Pychecker

Matt Good matt.good at gmail.com
Fri Jun 9 20:46:59 CEST 2006


Anthony Greene wrote:
> Howdy, I had the impression that pychecker caught and reported such
> dynamic syntactical errors.
>
> #!/usr/bin/env python
>
>
> def add(i):
>     i += 10
>
> status = 3
>
> if 1 == 1:
>     statuss = 15
>
> add(status)
>
> =======================
>
> exalted sysfault$ pychecker foo.py
> Processing foo...
>
> Warnings...
>
> None
>
> =======================
>
> Hence the mispelling of status (statuss), which was done purposely to test
> if pychecker will acknowledge and report the error. Do i need to enable
> some type of pychecker option in order for it to pick up the error? I know
> that it is syntactically correct in python, however it's likely that
> 'status' is meant. Am i wishing that pychecker will replace a statically
> typed language mechanism?

That's a functional error, not a syntactical one.  Analyzing the
spelling of variables for similarity would lead to a lot of incorrect
warnings since pychecker has no way to tell this apart from intentional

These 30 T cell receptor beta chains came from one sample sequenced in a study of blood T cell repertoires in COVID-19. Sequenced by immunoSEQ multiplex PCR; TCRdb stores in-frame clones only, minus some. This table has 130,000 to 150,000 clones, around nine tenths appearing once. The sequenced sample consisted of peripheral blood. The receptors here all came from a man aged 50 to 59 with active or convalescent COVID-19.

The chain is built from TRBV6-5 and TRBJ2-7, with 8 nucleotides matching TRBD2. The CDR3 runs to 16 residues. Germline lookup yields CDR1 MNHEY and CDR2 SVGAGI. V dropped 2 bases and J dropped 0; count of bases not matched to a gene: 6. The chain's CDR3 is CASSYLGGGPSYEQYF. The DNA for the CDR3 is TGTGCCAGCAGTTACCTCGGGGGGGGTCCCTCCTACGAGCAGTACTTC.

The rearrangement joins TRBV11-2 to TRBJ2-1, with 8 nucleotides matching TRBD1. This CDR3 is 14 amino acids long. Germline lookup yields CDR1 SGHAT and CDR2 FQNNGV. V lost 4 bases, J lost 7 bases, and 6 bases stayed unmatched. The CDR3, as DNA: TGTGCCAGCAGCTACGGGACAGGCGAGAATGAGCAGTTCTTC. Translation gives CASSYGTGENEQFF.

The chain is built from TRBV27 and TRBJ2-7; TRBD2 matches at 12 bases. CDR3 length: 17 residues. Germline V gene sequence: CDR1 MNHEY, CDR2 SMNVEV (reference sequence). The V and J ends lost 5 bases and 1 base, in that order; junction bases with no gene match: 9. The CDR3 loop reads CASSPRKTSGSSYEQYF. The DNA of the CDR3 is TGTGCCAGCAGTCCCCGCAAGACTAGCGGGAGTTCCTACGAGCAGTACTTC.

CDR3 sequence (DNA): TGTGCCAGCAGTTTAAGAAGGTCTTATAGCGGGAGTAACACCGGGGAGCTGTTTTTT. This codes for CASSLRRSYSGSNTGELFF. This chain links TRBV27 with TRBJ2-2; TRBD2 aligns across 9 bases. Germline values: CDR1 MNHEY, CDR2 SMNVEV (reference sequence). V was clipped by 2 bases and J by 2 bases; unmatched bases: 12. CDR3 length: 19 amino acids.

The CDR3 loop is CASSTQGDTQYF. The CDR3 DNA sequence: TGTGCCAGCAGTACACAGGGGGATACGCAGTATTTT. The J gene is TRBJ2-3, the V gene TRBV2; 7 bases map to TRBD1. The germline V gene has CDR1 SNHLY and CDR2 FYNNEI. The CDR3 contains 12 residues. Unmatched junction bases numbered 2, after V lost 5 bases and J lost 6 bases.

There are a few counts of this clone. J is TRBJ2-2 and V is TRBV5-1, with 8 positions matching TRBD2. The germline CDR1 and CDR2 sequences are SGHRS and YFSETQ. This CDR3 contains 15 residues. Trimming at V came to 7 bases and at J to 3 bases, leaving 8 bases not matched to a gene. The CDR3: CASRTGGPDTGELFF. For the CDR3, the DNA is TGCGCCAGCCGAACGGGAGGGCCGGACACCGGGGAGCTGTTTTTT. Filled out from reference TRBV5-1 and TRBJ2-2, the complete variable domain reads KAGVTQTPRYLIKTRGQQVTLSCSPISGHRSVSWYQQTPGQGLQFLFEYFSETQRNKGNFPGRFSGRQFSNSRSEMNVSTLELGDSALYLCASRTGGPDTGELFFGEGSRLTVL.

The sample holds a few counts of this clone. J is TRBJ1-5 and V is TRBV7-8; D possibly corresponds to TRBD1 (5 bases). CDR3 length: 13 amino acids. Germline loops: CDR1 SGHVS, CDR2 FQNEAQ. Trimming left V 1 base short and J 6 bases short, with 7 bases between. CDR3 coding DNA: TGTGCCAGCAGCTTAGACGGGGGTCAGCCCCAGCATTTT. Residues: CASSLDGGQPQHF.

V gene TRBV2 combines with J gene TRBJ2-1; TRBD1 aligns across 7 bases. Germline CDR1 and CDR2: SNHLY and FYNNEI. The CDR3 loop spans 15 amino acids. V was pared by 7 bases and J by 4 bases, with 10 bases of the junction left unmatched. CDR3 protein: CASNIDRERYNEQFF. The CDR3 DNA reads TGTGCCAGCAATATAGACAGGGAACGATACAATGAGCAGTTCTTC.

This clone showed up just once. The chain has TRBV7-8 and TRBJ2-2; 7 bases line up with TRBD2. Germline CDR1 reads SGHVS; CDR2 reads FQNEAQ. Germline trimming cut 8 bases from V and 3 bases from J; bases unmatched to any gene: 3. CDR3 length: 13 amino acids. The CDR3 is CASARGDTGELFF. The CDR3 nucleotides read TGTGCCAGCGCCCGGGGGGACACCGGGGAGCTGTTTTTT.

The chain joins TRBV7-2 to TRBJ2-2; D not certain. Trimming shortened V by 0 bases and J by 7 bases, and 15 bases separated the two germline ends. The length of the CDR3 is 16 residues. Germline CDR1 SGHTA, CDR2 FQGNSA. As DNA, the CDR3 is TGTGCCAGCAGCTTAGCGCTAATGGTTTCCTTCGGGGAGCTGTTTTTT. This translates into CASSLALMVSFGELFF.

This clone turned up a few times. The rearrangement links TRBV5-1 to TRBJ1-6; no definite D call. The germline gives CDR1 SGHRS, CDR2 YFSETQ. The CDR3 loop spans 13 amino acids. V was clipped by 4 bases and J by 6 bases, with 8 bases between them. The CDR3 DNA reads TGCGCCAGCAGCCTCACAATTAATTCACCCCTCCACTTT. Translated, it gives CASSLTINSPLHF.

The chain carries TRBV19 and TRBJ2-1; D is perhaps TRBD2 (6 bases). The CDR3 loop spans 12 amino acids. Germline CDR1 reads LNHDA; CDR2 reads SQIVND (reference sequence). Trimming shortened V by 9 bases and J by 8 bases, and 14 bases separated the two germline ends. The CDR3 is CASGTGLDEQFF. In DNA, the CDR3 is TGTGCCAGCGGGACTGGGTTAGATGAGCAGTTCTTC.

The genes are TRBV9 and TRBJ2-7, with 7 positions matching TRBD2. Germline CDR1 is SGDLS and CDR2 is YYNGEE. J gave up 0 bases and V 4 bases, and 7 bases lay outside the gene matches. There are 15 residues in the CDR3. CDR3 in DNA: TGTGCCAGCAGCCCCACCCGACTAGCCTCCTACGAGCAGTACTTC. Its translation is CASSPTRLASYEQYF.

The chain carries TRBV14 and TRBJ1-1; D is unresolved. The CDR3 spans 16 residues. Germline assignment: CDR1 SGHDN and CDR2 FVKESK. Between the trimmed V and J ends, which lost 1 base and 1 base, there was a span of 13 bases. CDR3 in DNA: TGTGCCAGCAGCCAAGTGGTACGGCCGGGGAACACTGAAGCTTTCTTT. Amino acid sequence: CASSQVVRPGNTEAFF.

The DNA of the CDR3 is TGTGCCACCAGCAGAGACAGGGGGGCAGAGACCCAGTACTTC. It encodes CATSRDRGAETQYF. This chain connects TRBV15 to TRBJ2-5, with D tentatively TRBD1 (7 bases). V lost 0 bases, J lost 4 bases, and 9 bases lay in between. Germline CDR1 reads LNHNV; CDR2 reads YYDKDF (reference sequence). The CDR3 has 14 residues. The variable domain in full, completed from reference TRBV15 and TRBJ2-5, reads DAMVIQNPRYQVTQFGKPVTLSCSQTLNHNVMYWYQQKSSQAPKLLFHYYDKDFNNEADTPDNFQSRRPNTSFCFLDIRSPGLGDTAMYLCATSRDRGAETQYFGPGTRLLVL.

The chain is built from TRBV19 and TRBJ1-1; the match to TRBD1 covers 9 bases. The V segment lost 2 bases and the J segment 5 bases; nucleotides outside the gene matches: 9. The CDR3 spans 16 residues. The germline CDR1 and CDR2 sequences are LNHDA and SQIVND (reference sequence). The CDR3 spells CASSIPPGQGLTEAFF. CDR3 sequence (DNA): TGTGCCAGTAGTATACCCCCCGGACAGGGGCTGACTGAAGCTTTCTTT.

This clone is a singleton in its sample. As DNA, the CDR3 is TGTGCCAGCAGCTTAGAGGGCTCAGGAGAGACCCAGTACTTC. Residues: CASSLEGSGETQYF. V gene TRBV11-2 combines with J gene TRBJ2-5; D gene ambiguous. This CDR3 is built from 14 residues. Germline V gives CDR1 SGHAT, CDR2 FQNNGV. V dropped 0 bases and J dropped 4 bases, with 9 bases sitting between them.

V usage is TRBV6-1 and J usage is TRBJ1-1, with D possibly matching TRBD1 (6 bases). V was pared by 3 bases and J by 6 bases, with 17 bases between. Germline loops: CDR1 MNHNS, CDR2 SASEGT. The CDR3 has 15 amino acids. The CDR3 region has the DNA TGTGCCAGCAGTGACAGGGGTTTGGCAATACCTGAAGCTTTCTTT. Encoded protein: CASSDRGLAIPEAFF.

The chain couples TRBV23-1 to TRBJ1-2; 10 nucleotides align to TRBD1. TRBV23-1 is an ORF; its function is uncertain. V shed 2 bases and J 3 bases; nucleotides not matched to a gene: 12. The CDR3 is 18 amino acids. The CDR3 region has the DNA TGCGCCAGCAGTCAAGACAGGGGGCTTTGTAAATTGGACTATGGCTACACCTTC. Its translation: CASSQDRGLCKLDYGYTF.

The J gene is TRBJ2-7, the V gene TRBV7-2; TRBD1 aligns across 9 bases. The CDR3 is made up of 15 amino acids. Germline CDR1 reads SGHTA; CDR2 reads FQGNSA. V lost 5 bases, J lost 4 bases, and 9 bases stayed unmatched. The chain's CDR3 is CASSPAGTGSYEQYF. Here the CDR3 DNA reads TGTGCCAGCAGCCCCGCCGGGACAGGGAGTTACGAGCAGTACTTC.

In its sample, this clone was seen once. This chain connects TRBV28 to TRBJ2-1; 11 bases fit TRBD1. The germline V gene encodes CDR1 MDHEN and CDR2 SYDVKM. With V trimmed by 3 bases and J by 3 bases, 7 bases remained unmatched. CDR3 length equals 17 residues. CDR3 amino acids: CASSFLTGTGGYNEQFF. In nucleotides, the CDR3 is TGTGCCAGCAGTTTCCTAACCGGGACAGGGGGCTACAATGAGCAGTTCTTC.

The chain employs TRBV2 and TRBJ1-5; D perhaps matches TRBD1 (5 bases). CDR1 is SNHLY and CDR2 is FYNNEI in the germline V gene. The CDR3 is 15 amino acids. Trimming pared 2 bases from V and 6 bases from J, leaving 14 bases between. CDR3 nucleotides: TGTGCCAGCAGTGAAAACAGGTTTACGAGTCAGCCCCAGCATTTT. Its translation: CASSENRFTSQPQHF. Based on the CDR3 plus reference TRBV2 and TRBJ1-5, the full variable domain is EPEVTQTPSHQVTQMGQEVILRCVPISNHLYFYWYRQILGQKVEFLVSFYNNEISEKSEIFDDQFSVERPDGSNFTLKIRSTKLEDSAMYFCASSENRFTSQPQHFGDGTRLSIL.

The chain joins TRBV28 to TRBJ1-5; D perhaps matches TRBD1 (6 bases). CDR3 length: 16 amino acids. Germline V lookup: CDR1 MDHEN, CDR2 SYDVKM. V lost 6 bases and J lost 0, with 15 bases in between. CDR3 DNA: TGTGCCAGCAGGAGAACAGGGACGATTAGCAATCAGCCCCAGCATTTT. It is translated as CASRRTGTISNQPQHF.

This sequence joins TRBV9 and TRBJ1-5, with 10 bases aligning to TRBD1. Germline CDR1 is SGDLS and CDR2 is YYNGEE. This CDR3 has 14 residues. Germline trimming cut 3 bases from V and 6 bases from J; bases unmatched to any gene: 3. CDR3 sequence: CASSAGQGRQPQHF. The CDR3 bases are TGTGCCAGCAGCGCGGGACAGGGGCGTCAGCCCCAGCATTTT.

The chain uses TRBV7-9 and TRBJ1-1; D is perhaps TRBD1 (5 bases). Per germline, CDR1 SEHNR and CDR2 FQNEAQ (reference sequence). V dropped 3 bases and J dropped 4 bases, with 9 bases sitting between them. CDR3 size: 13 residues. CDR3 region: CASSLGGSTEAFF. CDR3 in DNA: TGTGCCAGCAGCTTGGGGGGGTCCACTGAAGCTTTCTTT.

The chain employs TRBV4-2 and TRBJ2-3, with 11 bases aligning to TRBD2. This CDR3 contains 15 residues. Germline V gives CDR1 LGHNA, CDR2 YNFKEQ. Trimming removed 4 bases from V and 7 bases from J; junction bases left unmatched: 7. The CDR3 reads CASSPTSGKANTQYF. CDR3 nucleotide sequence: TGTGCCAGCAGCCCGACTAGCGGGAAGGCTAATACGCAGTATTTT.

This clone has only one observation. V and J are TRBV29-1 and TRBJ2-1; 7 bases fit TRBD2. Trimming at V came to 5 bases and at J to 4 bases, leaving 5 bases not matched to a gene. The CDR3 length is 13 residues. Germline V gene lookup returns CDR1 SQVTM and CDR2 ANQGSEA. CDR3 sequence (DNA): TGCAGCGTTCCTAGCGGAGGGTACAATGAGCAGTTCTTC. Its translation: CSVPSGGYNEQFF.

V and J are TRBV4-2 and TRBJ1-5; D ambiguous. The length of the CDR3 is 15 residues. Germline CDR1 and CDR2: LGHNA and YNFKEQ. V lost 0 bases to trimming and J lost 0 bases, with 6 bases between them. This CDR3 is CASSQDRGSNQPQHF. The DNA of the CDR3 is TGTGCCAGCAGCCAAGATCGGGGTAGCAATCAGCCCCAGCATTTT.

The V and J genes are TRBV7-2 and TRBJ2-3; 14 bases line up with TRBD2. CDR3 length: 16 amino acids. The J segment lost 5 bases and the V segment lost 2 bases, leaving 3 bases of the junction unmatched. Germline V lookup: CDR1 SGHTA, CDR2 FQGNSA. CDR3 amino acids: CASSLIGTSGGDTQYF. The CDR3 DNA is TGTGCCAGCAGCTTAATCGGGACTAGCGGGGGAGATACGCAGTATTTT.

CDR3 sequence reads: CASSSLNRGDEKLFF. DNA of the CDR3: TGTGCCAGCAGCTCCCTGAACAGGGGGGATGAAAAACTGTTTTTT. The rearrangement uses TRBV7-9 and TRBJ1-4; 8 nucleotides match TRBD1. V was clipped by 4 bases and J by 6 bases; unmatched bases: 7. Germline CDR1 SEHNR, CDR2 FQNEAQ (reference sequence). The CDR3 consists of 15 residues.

similar spellings such as:

values = [1, 2, 3]
value = values[0]

However, when the misspelling is made inside a local scope, rather than
at the module level a warning is reported "test.py:8: Local variable
(statuss) not used":

def add(i):
    i += 10

def test():
    status = 3
    if 1 == 1:
        statuss = 15
    add(status)


This is why tools like pychecker (or pyflakes, pylint, or even a static
code compiler) aren't a substitute for unit tests.  They can definitely
help catch common mistakes, but they can't ensure your code does what
you intended.

--
Matt Good




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